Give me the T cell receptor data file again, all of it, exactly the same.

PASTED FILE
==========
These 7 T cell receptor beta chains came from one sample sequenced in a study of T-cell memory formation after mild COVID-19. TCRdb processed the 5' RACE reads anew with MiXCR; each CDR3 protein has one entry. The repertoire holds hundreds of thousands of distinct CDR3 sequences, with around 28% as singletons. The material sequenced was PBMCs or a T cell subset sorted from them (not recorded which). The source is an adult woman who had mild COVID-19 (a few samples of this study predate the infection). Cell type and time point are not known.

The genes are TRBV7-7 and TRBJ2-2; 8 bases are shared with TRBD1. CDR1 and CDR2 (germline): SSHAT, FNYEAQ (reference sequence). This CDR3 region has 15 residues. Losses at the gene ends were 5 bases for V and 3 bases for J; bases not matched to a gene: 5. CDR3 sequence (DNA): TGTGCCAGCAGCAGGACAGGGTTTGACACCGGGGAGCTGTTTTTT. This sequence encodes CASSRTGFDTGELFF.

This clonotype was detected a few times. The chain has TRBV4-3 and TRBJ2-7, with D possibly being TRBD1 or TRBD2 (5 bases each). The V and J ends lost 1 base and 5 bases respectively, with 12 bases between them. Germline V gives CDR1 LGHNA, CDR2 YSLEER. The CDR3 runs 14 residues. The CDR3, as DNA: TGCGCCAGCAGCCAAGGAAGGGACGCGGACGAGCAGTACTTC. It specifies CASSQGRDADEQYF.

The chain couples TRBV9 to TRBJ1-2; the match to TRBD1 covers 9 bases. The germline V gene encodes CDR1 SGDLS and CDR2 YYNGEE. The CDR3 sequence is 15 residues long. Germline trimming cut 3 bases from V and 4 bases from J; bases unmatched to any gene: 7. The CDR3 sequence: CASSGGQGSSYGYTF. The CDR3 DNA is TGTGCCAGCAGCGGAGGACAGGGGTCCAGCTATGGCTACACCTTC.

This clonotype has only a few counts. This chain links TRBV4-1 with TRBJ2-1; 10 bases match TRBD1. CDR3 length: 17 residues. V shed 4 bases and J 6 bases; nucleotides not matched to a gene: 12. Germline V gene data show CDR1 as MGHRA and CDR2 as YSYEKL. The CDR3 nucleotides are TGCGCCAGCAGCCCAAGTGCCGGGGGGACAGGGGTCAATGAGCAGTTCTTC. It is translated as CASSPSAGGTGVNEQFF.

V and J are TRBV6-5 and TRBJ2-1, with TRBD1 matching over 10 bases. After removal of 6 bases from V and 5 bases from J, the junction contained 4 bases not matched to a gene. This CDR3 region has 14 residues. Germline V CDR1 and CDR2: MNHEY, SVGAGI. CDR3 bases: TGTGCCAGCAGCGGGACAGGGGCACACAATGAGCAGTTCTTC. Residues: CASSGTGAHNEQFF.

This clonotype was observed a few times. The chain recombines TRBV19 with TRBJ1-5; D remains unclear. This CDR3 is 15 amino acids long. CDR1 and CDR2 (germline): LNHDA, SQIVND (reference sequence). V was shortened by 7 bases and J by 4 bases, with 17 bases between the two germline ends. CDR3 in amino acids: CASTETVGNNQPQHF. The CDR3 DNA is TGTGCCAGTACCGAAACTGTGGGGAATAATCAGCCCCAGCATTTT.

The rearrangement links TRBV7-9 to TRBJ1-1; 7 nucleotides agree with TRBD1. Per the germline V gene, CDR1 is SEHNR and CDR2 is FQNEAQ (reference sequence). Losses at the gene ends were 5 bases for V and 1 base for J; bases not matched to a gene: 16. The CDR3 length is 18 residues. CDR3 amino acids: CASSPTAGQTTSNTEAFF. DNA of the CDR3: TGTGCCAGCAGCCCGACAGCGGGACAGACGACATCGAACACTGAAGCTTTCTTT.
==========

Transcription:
These 7 T cell receptor beta chains came from one sample sequenced in a study of T-cell memory formation after mild COVID-19. TCRdb processed the 5' RACE reads anew with MiXCR; each CDR3 protein has one entry. The repertoire holds hundreds of thousands of distinct CDR3 sequences, with around 28% as singletons. The material sequenced was PBMCs or a T cell subset sorted from them (not recorded which). The source is an adult woman who had mild COVID-19 (a few samples of this study predate the infection). Cell type and time point are not known.

The genes are TRBV7-7 and TRBJ2-2; 8 bases are shared with TRBD1. CDR1 and CDR2 (germline): SSHAT, FNYEAQ (reference sequence). This CDR3 region has 15 residues. Losses at the gene ends were 5 bases for V and 3 bases for J; bases not matched to a gene: 5. CDR3 sequence (DNA): TGTGCCAGCAGCAGGACAGGGTTTGACACCGGGGAGCTGTTTTTT. This sequence encodes CASSRTGFDTGELFF.

This clonotype was detected a few times. The chain has TRBV4-3 and TRBJ2-7, with D possibly being TRBD1 or TRBD2 (5 bases each). The V and J ends lost 1 base and 5 bases respectively, with 12 bases between them. Germline V gives CDR1 LGHNA, CDR2 YSLEER. The CDR3 runs 14 residues. The CDR3, as DNA: TGCGCCAGCAGCCAAGGAAGGGACGCGGACGAGCAGTACTTC. It specifies CASSQGRDADEQYF.

The chain couples TRBV9 to TRBJ1-2; the match to TRBD1 covers 9 bases. The germline V gene encodes CDR1 SGDLS and CDR2 YYNGEE. The CDR3 sequence is 15 residues long. Germline trimming cut 3 bases from V and 4 bases from J; bases unmatched to any gene: 7. The CDR3 sequence: CASSGGQGSSYGYTF. The CDR3 DNA is TGTGCCAGCAGCGGAGGACAGGGGTCCAGCTATGGCTACACCTTC.

This clonotype has only a few counts. This chain links TRBV4-1 with TRBJ2-1; 10 bases match TRBD1. CDR3 length: 17 residues. V shed 4 bases and J 6 bases; nucleotides not matched to a gene: 12. Germline V gene data show CDR1 as MGHRA and CDR2 as YSYEKL. The CDR3 nucleotides are TGCGCCAGCAGCCCAAGTGCCGGGGGGACAGGGGTCAATGAGCAGTTCTTC. It is translated as CASSPSAGGTGVNEQFF.

V and J are TRBV6-5 and TRBJ2-1, with TRBD1 matching over 10 bases. After removal of 6 bases from V and 5 bases from J, the junction contained 4 bases not matched to a gene. This CDR3 region has 14 residues. Germline V CDR1 and CDR2: MNHEY, SVGAGI. CDR3 bases: TGTGCCAGCAGCGGGACAGGGGCACACAATGAGCAGTTCTTC. Residues: CASSGTGAHNEQFF.

This clonotype was observed a few times. The chain recombines TRBV19 with TRBJ1-5; D remains unclear. This CDR3 is 15 amino acids long. CDR1 and CDR2 (germline): LNHDA, SQIVND (reference sequence). V was shortened by 7 bases and J by 4 bases, with 17 bases between the two germline ends. CDR3 in amino acids: CASTETVGNNQPQHF. The CDR3 DNA is TGTGCCAGTACCGAAACTGTGGGGAATAATCAGCCCCAGCATTTT.

The rearrangement links TRBV7-9 to TRBJ1-1; 7 nucleotides agree with TRBD1. Per the germline V gene, CDR1 is SEHNR and CDR2 is FQNEAQ (reference sequence). Losses at the gene ends were 5 bases for V and 1 base for J; bases not matched to a gene: 16. The CDR3 length is 18 residues. CDR3 amino acids: CASSPTAGQTTSNTEAFF. DNA of the CDR3: TGTGCCAGCAGCCCGACAGCGGGACAGACGACATCGAACACTGAAGCTTTCTTT.